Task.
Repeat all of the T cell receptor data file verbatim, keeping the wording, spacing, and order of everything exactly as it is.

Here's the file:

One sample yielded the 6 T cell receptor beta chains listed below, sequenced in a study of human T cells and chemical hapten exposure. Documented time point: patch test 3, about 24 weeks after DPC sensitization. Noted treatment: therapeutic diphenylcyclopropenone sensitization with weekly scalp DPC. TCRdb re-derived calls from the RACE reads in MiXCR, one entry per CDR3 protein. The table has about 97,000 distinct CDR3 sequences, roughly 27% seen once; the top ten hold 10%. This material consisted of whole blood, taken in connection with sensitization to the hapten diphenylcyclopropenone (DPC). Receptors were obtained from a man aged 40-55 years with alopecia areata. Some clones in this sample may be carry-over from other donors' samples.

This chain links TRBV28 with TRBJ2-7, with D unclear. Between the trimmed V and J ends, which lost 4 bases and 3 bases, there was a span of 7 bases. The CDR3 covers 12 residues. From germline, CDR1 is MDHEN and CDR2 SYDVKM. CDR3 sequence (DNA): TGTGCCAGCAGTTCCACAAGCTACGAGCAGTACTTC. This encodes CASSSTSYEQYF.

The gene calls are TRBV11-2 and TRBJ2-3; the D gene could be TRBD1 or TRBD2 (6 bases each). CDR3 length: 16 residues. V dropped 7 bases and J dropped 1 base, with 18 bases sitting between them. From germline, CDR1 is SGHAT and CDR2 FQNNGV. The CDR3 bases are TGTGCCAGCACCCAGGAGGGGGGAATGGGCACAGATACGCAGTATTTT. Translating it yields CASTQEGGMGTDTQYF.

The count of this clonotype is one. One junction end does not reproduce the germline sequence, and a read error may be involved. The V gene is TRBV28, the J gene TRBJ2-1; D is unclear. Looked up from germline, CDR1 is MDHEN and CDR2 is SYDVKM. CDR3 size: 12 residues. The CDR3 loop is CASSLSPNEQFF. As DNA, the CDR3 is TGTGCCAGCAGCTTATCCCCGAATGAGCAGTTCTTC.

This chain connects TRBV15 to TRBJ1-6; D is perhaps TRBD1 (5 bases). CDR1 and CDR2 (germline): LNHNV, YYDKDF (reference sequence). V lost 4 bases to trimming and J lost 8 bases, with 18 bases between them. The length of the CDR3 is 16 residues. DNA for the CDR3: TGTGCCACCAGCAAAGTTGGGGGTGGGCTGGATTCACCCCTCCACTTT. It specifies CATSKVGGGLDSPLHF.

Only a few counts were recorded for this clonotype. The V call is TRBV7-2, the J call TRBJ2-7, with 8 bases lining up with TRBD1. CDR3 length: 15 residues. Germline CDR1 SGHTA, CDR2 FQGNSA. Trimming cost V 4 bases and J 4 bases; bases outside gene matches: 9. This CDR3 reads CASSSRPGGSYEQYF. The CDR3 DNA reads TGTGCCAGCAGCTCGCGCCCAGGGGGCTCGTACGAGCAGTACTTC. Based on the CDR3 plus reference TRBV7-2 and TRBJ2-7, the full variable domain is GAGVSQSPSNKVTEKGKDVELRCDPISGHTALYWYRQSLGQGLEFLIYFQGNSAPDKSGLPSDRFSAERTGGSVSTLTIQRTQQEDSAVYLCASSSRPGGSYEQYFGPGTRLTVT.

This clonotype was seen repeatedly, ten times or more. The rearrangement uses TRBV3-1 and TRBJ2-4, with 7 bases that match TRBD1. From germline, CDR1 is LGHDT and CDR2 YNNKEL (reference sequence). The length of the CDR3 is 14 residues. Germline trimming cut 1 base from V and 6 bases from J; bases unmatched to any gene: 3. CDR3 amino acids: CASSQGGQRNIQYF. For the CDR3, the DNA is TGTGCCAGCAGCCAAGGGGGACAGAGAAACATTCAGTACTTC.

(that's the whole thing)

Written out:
One sample yielded the 6 T cell receptor beta chains listed below, sequenced in a study of human T cells and chemical hapten exposure. Documented time point: patch test 3, about 24 weeks after DPC sensitization. Noted treatment: therapeutic diphenylcyclopropenone sensitization with weekly scalp DPC. TCRdb re-derived calls from the RACE reads in MiXCR, one entry per CDR3 protein. The table has about 97,000 distinct CDR3 sequences, roughly 27% seen once; the top ten hold 10%. This material consisted of whole blood, taken in connection with sensitization to the hapten diphenylcyclopropenone (DPC). Receptors were obtained from a man aged 40-55 years with alopecia areata. Some clones in this sample may be carry-over from other donors' samples.

This chain links TRBV28 with TRBJ2-7, with D unclear. Between the trimmed V and J ends, which lost 4 bases and 3 bases, there was a span of 7 bases. The CDR3 covers 12 residues. From germline, CDR1 is MDHEN and CDR2 SYDVKM. CDR3 sequence (DNA): TGTGCCAGCAGTTCCACAAGCTACGAGCAGTACTTC. This encodes CASSSTSYEQYF.

The gene calls are TRBV11-2 and TRBJ2-3; the D gene could be TRBD1 or TRBD2 (6 bases each). CDR3 length: 16 residues. V dropped 7 bases and J dropped 1 base, with 18 bases sitting between them. From germline, CDR1 is SGHAT and CDR2 FQNNGV. The CDR3 bases are TGTGCCAGCACCCAGGAGGGGGGAATGGGCACAGATACGCAGTATTTT. Translating it yields CASTQEGGMGTDTQYF.

The count of this clonotype is one. One junction end does not reproduce the germline sequence, and a read error may be involved. The V gene is TRBV28, the J gene TRBJ2-1; D is unclear. Looked up from germline, CDR1 is MDHEN and CDR2 is SYDVKM. CDR3 size: 12 residues. The CDR3 loop is CASSLSPNEQFF. As DNA, the CDR3 is TGTGCCAGCAGCTTATCCCCGAATGAGCAGTTCTTC.

This chain connects TRBV15 to TRBJ1-6; D is perhaps TRBD1 (5 bases). CDR1 and CDR2 (germline): LNHNV, YYDKDF (reference sequence). V lost 4 bases to trimming and J lost 8 bases, with 18 bases between them. The length of the CDR3 is 16 residues. DNA for the CDR3: TGTGCCACCAGCAAAGTTGGGGGTGGGCTGGATTCACCCCTCCACTTT. It specifies CATSKVGGGLDSPLHF.

Only a few counts were recorded for this clonotype. The V call is TRBV7-2, the J call TRBJ2-7, with 8 bases lining up with TRBD1. CDR3 length: 15 residues. Germline CDR1 SGHTA, CDR2 FQGNSA. Trimming cost V 4 bases and J 4 bases; bases outside gene matches: 9. This CDR3 reads CASSSRPGGSYEQYF. The CDR3 DNA reads TGTGCCAGCAGCTCGCGCCCAGGGGGCTCGTACGAGCAGTACTTC. Based on the CDR3 plus reference TRBV7-2 and TRBJ2-7, the full variable domain is GAGVSQSPSNKVTEKGKDVELRCDPISGHTALYWYRQSLGQGLEFLIYFQGNSAPDKSGLPSDRFSAERTGGSVSTLTIQRTQQEDSAVYLCASSSRPGGSYEQYFGPGTRLTVT.

This clonotype was seen repeatedly, ten times or more. The rearrangement uses TRBV3-1 and TRBJ2-4, with 7 bases that match TRBD1. From germline, CDR1 is LGHDT and CDR2 YNNKEL (reference sequence). The length of the CDR3 is 14 residues. Germline trimming cut 1 base from V and 6 bases from J; bases unmatched to any gene: 3. CDR3 amino acids: CASSQGGQRNIQYF. For the CDR3, the DNA is TGTGCCAGCAGCCAAGGGGGACAGAGAAACATTCAGTACTTC.